- There was no dispute about the relevant fundamental underlying principles applicable to a proceeding such as this. They were:
- (i)Prima facie, the successful party in litigation should not be denied the fruits of its judgment;
- (ii)While it is no longer necessary to establish special or exceptional circumstances to warrant a stay, some particular feature about the case which would warrant departure from the prima facie position must be established;
- (iii)Typically, such features would require consideration of:
- (a)An analysis of the prospects of a successful appeal (or leave to appeal being granted);
- (b)Whether a refusal of the stay would render the appeal nugatory;
- (c)The prospect of remedial harm to the applicant if the stay is refused but the appeal ultimately successful.
- It is taken as given that the applicants will prosecute their appeal proceedings expeditiously and without undue delay as is required under r 5 of the Uniform Civil Procedure Rules (1999).
- It is well established that when assessing whether an arguable appeal exists it is neither appropriate nor possible for the parties to fully argue the merits of the appeal in a stay application. In Croney v Nand, the Court of Appeal said:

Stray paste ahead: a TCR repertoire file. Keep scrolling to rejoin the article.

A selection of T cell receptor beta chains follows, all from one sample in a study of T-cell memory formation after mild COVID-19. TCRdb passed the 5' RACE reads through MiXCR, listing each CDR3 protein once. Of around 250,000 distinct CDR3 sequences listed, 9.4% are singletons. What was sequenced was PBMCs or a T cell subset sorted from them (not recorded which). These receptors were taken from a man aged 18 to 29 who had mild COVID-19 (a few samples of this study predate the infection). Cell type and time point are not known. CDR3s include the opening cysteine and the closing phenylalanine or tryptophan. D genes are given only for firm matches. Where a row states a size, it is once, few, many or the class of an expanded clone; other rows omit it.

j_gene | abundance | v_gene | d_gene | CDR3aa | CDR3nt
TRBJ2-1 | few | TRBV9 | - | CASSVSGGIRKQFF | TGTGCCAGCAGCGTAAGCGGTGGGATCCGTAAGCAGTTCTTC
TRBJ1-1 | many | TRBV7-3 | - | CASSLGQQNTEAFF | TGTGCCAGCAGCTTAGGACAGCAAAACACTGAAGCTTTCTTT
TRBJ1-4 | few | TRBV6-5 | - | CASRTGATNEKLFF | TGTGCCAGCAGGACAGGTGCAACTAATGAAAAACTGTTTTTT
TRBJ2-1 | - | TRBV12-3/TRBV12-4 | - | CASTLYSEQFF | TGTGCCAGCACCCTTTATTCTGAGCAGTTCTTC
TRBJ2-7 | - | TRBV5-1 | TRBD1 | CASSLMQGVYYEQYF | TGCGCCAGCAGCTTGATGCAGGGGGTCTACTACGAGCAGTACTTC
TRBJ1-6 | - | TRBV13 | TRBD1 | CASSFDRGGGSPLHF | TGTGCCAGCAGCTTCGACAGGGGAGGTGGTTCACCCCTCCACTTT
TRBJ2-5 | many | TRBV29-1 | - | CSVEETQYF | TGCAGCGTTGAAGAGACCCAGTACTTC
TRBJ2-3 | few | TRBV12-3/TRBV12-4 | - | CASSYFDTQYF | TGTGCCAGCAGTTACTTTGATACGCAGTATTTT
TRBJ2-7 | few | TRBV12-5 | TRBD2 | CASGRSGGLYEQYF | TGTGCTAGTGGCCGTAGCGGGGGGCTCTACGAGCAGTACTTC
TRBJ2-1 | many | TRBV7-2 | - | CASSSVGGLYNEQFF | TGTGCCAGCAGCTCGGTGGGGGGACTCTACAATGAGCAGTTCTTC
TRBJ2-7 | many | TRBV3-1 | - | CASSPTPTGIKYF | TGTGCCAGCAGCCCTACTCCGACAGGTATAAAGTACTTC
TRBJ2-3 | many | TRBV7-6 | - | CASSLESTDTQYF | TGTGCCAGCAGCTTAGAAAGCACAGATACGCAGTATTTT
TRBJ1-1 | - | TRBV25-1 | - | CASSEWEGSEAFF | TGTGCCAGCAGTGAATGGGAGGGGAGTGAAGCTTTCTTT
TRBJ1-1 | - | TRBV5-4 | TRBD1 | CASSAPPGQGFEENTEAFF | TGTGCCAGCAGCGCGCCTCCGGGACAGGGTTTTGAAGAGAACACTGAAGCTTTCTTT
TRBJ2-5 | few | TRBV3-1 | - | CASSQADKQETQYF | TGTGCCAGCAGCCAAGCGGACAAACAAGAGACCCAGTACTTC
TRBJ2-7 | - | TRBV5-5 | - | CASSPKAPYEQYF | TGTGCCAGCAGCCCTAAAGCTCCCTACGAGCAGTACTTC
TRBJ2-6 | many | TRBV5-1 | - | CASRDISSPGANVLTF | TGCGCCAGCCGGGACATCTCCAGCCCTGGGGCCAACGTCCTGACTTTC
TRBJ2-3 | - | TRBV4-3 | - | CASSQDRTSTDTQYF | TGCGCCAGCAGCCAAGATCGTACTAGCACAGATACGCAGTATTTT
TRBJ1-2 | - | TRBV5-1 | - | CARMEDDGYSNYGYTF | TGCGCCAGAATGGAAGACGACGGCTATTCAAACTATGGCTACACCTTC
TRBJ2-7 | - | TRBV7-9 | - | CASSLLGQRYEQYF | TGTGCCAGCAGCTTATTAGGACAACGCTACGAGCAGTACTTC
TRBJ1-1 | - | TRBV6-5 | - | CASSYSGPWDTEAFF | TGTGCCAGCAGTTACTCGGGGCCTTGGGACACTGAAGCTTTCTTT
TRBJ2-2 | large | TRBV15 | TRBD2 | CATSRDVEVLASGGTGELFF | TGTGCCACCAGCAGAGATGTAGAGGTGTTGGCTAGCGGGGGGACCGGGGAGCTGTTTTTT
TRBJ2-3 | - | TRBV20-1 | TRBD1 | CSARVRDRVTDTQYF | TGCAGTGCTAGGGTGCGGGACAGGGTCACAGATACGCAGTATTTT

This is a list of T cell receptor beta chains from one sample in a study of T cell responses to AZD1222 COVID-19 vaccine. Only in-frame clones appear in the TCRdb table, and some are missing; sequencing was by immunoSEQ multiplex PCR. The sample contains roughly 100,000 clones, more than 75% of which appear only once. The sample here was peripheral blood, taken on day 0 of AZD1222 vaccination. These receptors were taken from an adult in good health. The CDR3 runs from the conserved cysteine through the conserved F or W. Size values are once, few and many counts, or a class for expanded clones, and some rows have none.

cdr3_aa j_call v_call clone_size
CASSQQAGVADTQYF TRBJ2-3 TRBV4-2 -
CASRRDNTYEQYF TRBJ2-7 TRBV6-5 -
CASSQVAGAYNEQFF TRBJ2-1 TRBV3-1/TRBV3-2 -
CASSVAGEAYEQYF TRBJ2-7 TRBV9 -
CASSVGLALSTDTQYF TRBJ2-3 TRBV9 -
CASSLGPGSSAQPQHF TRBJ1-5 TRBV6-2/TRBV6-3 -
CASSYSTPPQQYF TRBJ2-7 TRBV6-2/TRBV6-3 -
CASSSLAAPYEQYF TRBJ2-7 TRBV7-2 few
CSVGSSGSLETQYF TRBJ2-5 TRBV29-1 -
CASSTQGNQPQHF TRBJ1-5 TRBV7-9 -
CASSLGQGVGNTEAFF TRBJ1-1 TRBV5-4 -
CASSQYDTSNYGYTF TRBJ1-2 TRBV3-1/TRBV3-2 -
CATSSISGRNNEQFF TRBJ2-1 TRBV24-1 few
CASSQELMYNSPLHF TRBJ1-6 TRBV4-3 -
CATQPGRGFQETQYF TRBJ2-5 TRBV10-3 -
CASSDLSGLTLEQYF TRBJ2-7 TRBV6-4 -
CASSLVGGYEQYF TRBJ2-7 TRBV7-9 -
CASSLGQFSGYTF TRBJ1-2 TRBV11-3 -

“The prospects of success of the appeal is not a matter which the Court considering a full stay application should generally speculate about. Making an assessment of whether the appellant has an arguable case is undertaken to ensure the appeal has not been lodged simply to delay execution.” (footnotes deleted)
- In Drew v Makita (Australia) Pty Ltd, Keane JA (as he then was) said:
“As is often the case, on an application for a stay, the Court to whom the application is made can do no more by way of preliminary assessment of the prospects of the defendant's appeal than to determine whether the appeal is arguable, at least in the sense that the defendant's prospects are not so poor as to relieve this Court of the need to concern itself to ensure that the appeal not be rendered nugatory by the refusal of the stay.
In my opinion, I am not able to say that the appeal is so hopeless that this Court should not be concerned with the prospect that the appeal will be rendered nugatory.”